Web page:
In the end, saving the Titanic may be a more complex task than finding it.
Unique among the storied shipwrecks of history, the Titanic's final resting place in the North Atlantic is a hallowed graveyard. While it remains open season on the great gold- and silver-laden Spanish galleons of centuries past, descendants of those who perished in the Titanic tragedy do not want to see its remains desecrated.
Neither does her co-discoverer and ardent protector, Robert Ballard.
Yet the risk of further plunder of her artifacts has grown as the wreck — 1,000 miles from New York, 400 from Newfoundland, and almost three miles deep — has become accessible to anyone with the money to dive a submersible to her depths.
“No international law exists at this time that would prohibit it,” says Ballard.
However, a new international treaty and U.S. legislation are on the table, offering hope that the less scrupulous auction houses of the world won't obtain and sell off the final jewels of the old lady's collection.
Ballard, who located the wreck in September 1985, recently ventured to Belfast, Northern Ireland, where Titanic and her White Star Line sister ship Olympic were built. He interviewed the families of the “guarantee group,” that small cadre of designers, engineers, draftsmen and other specialists who knew the ship's every rivet and were accorded the signal honor of sailing on Titanic's maiden voyage in 1912. All of them died.
The explorer also absorbed the atmosphere of the ghostly shipyard where she was constructed, and the echoes of its history, a story told in “Save the Titanic With Bob Ballard,” one of two specials airing this week on the National Geographic Channel.
National Geographic opens its 100th-anniversary observation at 8 tonight with “Titanic: The Final Word With James Cameron,” in which the filmmaker and explorer best known for his 1997 blockbuster movie and its new 3-D update (and a 20-year-long fascination with the ship's fate), assembles some of the world's leading Titanic experts for a forensic investigation of how she really sank.
“How much does the telling of the story become the story,” Cameron asks, referring to the once-discounted eyewitness testimonies of survivors and other, more embellished accounts. His highly technical re-examination of the facts relies almost exclusively on new technologies.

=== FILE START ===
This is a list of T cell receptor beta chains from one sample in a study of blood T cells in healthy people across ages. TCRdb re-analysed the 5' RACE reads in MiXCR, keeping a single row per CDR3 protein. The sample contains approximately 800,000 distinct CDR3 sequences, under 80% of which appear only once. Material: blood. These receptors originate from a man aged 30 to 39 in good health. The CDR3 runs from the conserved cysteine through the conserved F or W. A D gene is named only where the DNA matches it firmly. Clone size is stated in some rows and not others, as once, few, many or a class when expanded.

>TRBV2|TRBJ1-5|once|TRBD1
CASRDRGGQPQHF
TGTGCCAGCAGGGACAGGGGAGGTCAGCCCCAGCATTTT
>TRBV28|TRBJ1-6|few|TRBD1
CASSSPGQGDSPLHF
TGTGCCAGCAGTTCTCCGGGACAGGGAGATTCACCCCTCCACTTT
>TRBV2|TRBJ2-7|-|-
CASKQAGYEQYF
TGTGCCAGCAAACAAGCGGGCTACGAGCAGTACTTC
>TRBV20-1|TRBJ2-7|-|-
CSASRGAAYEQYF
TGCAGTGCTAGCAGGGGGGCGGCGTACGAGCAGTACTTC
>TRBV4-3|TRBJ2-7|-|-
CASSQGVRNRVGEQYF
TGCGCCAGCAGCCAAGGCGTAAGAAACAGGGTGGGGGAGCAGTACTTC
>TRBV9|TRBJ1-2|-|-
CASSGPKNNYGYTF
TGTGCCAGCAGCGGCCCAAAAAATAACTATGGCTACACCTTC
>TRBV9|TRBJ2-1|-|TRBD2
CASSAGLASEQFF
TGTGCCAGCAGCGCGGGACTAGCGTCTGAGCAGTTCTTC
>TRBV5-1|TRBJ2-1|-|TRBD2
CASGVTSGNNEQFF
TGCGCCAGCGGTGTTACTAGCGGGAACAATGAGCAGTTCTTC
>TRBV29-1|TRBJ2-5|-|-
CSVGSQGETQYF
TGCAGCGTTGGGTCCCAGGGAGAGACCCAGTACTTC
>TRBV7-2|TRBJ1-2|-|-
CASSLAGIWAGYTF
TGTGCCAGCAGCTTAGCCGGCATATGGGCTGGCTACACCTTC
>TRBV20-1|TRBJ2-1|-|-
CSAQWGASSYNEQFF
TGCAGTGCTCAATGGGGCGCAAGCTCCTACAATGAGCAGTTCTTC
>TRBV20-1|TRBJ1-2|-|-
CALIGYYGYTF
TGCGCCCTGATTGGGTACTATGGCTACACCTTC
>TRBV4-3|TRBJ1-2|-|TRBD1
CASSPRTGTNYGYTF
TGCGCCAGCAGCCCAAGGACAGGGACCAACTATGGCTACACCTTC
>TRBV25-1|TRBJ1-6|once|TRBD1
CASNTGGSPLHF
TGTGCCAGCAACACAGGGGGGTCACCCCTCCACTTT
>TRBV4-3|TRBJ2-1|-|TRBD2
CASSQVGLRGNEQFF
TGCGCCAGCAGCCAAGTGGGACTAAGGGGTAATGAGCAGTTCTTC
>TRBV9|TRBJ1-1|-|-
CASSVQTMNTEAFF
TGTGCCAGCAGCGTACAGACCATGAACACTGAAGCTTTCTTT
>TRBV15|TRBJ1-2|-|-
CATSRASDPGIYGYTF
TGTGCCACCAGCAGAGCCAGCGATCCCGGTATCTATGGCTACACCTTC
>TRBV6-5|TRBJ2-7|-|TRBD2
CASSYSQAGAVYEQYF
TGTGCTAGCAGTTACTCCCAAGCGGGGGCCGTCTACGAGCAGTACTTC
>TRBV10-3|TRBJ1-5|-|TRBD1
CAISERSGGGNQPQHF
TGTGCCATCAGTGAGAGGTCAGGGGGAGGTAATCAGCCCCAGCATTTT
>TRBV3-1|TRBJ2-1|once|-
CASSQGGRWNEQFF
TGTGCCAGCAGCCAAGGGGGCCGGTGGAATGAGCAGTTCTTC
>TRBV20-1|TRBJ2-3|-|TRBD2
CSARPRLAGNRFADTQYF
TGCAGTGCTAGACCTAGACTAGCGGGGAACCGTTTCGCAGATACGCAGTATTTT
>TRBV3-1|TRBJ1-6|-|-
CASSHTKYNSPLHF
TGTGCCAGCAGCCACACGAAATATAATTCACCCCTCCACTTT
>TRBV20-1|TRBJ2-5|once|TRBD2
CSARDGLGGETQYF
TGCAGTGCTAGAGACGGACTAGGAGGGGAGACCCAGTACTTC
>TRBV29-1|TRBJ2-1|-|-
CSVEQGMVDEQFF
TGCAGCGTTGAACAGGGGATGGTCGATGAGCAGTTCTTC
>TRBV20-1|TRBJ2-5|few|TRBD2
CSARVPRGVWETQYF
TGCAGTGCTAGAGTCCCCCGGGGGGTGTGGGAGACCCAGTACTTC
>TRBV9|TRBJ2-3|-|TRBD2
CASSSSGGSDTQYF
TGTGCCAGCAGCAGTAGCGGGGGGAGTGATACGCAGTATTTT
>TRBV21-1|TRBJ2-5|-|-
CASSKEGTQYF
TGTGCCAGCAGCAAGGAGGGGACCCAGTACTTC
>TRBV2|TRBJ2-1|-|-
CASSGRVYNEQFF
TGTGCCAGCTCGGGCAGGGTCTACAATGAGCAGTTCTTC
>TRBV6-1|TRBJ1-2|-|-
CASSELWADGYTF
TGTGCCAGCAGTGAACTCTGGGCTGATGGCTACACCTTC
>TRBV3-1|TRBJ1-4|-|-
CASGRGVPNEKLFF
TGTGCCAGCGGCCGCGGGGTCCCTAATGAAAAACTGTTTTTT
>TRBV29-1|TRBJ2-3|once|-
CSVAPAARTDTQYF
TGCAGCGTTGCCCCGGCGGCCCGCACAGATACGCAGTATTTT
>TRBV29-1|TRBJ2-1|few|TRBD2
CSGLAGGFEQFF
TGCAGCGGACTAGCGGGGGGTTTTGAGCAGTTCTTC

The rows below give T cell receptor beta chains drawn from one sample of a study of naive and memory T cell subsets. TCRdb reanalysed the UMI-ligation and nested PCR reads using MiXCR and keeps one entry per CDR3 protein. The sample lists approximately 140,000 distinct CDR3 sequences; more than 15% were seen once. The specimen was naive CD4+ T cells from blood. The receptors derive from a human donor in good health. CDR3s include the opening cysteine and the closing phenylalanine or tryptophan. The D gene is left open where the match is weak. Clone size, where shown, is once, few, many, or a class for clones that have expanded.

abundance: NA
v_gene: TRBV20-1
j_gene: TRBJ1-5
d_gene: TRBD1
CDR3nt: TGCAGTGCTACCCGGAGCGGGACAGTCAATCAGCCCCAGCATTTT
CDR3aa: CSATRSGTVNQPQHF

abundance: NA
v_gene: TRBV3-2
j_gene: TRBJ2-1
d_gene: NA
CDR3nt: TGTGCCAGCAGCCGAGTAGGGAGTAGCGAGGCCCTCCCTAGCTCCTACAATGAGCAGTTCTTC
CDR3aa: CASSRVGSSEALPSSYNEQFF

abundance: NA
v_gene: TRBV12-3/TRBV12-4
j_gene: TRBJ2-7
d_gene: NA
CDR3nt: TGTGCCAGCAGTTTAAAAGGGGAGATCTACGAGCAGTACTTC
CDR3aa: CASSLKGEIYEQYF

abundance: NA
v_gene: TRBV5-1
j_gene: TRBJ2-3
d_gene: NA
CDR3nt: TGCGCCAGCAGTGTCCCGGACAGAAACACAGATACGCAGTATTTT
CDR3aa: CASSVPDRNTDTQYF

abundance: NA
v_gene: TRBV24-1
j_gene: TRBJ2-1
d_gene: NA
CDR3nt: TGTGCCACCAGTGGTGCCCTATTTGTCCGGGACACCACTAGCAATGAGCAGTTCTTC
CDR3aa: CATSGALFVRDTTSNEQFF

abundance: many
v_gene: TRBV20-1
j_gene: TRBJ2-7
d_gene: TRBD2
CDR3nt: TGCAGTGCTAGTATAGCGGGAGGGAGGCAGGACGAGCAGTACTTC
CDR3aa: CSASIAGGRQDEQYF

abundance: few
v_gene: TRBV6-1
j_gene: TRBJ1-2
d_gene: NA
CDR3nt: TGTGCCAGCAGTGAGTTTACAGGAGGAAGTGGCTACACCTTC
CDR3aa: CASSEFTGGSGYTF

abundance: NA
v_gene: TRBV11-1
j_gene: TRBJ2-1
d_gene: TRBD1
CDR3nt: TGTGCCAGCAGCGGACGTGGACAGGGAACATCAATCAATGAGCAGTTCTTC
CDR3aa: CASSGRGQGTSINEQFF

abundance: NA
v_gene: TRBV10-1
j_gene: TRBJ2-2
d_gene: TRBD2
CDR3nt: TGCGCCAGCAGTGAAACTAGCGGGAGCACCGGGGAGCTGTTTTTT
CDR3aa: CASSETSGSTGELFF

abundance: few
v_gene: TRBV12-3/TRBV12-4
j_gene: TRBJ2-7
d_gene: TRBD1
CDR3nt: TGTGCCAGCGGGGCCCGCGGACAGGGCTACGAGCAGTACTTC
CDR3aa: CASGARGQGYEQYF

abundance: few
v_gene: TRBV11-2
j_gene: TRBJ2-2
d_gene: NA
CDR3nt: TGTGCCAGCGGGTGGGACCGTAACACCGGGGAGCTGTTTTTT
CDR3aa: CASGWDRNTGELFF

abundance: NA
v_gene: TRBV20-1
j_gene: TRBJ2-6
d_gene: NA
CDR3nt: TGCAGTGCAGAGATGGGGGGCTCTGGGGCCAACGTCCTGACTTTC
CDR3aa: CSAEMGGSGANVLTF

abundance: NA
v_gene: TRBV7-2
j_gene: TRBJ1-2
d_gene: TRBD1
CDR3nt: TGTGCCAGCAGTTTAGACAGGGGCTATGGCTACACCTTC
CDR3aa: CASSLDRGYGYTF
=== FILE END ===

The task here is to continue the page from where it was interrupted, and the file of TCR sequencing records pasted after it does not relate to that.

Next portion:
“Save the Titanic With Bob Ballard” airs at 10 p.m. Monday.
Additionally, National Geographic is commemorating the anniversary with a “Secrets of the Titanic” Anniversary Collection on DVD (to be released Tuesday); an online hub; an e-book offering new insights into the disaster; a children's book; varied apps; a new online game, “Titanic: Unsolved Mystery”; a lecture by Ballard at National Geographic Society headquarters; and a new map detailing the ship's route and wreck site that features diagrams, photos and information on the ship, its passengers and history.
Cameron made history of his own in March by plunging the submersible Deepsea Challenger some 35,756 feet into the Pacific Ocean's fabled abyss, the Mariana Trench, becoming the only person ever to complete the dive in a solo vehicle and the first explorer since 1960 to reach the bottom of the world in a manned craft.
He has made 33 dives on Titanic, beginning with his first expedition in 2001, and always has said “I wanted to dive the wreck more than I wanted to make the movie.”
Cameron and Ballard, his fellow National Geographic explorer-in-residence, share a passion for her preservation, already imperiled by commercial “tourism” to the deep, and have suggested the possibility of robot “sentries” that could offer Titanic 24/7 protection.
“The days of submersibles being the sole province of elite oceanographers are all but over,” Ballard says. “And there is no formal protection, yet.”
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